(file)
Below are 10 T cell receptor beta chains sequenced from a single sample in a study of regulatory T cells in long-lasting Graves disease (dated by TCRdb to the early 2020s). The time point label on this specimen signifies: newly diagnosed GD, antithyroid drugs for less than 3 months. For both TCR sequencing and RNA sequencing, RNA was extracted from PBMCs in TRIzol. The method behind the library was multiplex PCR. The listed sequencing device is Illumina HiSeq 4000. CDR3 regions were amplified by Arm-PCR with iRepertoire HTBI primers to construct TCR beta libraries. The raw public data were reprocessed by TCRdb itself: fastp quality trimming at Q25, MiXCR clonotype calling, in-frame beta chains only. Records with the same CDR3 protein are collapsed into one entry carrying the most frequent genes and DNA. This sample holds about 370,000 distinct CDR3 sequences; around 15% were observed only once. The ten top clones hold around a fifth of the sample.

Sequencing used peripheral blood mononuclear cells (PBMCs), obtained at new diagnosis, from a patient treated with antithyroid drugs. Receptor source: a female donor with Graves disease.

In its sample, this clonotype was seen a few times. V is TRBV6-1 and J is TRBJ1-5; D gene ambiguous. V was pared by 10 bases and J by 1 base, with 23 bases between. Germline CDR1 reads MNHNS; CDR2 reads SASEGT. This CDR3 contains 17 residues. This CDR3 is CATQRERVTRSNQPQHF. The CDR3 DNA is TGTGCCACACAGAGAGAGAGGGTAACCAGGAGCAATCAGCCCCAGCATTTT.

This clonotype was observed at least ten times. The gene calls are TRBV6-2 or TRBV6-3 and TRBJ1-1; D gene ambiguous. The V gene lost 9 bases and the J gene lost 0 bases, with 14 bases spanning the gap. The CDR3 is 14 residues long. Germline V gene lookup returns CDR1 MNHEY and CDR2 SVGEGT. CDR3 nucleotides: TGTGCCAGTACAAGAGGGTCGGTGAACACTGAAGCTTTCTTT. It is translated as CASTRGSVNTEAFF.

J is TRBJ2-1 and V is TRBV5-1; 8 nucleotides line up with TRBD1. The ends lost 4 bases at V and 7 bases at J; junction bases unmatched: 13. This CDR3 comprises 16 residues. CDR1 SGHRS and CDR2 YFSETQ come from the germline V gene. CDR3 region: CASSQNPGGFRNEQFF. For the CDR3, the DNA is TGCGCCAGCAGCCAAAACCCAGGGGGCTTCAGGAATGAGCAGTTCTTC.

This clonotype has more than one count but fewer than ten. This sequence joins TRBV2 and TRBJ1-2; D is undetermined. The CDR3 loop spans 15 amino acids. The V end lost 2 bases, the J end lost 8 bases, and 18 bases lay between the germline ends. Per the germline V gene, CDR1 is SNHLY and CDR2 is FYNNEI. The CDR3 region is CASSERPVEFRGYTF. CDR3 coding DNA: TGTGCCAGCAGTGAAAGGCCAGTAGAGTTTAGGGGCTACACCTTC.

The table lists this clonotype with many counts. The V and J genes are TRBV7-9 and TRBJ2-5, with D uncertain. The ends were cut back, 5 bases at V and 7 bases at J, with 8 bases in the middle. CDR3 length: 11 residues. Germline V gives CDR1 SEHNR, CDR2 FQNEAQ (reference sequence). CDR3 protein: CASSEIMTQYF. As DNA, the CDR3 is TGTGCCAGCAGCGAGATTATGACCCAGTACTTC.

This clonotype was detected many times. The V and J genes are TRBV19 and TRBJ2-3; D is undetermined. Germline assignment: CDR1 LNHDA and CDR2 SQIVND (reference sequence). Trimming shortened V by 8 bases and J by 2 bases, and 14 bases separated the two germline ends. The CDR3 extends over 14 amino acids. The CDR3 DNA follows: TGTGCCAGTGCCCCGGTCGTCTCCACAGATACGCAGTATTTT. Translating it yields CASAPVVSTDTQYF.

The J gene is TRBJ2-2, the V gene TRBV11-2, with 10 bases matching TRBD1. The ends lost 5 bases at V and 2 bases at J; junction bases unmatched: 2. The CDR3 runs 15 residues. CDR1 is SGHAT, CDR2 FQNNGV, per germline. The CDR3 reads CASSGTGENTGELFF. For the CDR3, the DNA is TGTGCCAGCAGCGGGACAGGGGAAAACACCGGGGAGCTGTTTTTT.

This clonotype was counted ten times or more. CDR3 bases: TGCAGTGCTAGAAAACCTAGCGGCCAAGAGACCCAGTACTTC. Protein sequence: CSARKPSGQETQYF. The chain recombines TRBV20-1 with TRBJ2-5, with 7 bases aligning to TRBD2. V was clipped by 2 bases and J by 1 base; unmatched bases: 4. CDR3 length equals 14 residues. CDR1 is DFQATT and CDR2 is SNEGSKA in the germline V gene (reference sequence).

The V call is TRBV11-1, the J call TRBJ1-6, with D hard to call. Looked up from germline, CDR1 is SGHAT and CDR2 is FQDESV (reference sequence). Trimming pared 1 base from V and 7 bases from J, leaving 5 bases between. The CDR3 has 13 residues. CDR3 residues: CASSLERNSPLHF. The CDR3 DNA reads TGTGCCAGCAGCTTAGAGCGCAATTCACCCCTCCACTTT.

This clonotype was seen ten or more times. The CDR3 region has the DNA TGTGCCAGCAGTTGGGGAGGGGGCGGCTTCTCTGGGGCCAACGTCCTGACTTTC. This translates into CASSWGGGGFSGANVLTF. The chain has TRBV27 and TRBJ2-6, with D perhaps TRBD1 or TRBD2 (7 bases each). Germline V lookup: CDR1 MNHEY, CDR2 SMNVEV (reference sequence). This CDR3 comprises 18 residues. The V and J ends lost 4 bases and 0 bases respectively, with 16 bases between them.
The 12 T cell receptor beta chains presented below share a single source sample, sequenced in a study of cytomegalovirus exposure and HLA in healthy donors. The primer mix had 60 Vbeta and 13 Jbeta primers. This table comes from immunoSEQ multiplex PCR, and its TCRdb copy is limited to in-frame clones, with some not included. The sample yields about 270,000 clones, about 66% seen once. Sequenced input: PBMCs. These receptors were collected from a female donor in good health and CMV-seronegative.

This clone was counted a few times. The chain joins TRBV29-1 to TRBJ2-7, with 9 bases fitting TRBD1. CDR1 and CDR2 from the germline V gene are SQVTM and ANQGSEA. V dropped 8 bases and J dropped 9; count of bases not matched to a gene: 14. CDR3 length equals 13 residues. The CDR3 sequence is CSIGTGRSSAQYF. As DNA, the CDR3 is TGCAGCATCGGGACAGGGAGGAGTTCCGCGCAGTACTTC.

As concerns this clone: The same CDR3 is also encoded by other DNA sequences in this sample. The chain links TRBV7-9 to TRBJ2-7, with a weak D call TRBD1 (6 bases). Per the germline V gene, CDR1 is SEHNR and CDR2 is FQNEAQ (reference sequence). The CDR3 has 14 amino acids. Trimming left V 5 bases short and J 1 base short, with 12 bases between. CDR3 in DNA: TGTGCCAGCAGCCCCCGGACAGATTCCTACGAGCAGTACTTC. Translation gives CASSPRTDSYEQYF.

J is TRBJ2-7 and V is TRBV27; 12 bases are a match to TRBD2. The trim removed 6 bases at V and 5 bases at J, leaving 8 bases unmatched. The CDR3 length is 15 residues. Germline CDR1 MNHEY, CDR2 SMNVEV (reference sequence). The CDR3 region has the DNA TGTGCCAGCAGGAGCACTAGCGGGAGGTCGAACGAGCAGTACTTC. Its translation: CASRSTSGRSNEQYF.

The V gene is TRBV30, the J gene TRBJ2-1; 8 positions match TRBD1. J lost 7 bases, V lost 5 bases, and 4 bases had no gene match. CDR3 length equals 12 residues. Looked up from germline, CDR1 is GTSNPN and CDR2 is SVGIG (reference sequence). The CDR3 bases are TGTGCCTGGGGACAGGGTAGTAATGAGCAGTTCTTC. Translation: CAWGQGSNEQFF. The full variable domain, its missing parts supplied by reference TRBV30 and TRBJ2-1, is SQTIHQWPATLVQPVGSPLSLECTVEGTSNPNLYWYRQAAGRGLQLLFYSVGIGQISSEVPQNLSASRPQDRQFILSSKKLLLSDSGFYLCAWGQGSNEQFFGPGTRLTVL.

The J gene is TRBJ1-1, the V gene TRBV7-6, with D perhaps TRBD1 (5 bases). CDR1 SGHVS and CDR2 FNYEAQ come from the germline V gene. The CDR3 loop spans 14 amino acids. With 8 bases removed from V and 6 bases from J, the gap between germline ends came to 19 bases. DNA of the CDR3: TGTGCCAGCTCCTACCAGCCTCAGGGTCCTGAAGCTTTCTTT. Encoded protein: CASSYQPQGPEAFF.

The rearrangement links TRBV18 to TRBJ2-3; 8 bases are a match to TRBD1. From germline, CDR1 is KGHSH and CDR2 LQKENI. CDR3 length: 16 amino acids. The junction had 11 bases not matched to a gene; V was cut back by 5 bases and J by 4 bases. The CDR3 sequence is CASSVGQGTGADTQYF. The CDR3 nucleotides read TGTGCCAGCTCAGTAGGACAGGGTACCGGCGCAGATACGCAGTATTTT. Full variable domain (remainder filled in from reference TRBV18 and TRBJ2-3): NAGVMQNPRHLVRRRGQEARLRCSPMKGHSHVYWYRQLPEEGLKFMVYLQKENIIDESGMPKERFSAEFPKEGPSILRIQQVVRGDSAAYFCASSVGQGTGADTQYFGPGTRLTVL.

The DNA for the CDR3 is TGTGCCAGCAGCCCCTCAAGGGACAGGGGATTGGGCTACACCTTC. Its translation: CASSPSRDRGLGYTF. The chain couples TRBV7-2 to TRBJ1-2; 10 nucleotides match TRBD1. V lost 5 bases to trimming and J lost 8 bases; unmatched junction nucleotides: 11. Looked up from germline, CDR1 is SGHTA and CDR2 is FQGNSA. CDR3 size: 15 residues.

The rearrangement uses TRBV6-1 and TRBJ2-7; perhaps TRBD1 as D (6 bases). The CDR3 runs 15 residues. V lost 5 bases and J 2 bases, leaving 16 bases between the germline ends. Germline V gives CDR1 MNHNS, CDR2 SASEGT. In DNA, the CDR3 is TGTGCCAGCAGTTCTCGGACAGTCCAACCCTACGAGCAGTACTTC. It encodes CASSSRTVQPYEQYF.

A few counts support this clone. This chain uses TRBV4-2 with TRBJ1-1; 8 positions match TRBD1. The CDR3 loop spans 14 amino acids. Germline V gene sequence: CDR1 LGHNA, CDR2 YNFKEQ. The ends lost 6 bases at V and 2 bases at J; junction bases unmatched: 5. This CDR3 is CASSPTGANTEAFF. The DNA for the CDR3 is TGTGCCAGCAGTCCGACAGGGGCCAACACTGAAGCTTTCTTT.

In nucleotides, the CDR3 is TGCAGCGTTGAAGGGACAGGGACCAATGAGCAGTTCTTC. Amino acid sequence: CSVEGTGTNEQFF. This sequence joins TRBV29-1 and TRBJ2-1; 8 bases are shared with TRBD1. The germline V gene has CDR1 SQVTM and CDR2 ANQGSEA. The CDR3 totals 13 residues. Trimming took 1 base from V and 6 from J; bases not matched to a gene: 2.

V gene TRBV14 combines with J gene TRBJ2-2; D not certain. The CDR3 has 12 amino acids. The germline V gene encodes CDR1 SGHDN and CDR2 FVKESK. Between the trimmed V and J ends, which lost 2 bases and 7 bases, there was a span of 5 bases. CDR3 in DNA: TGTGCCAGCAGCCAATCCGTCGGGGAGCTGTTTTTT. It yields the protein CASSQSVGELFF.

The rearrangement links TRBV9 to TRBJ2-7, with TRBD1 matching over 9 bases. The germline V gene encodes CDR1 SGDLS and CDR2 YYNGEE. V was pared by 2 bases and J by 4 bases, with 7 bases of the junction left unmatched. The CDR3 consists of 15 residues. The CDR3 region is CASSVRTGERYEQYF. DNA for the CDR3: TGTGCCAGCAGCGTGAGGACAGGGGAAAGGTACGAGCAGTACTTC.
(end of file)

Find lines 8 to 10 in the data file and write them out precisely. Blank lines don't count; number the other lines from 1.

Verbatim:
This clonotype was detected many times. The V and J genes are TRBV19 and TRBJ2-3; D is undetermined. Germline assignment: CDR1 LNHDA and CDR2 SQIVND (reference sequence). Trimming shortened V by 8 bases and J by 2 bases, and 14 bases separated the two germline ends. The CDR3 extends over 14 amino acids. The CDR3 DNA follows: TGTGCCAGTGCCCCGGTCGTCTCCACAGATACGCAGTATTTT. Translating it yields CASAPVVSTDTQYF.

The J gene is TRBJ2-2, the V gene TRBV11-2, with 10 bases matching TRBD1. The ends lost 5 bases at V and 2 bases at J; junction bases unmatched: 2. The CDR3 runs 15 residues. CDR1 is SGHAT, CDR2 FQNNGV, per germline. The CDR3 reads CASSGTGENTGELFF. For the CDR3, the DNA is TGTGCCAGCAGCGGGACAGGGGAAAACACCGGGGAGCTGTTTTTT.

This clonotype was counted ten times or more. CDR3 bases: TGCAGTGCTAGAAAACCTAGCGGCCAAGAGACCCAGTACTTC. Protein sequence: CSARKPSGQETQYF. The chain recombines TRBV20-1 with TRBJ2-5, with 7 bases aligning to TRBD2. V was clipped by 2 bases and J by 1 base; unmatched bases: 4. CDR3 length equals 14 residues. CDR1 is DFQATT and CDR2 is SNEGSKA in the germline V gene (reference sequence).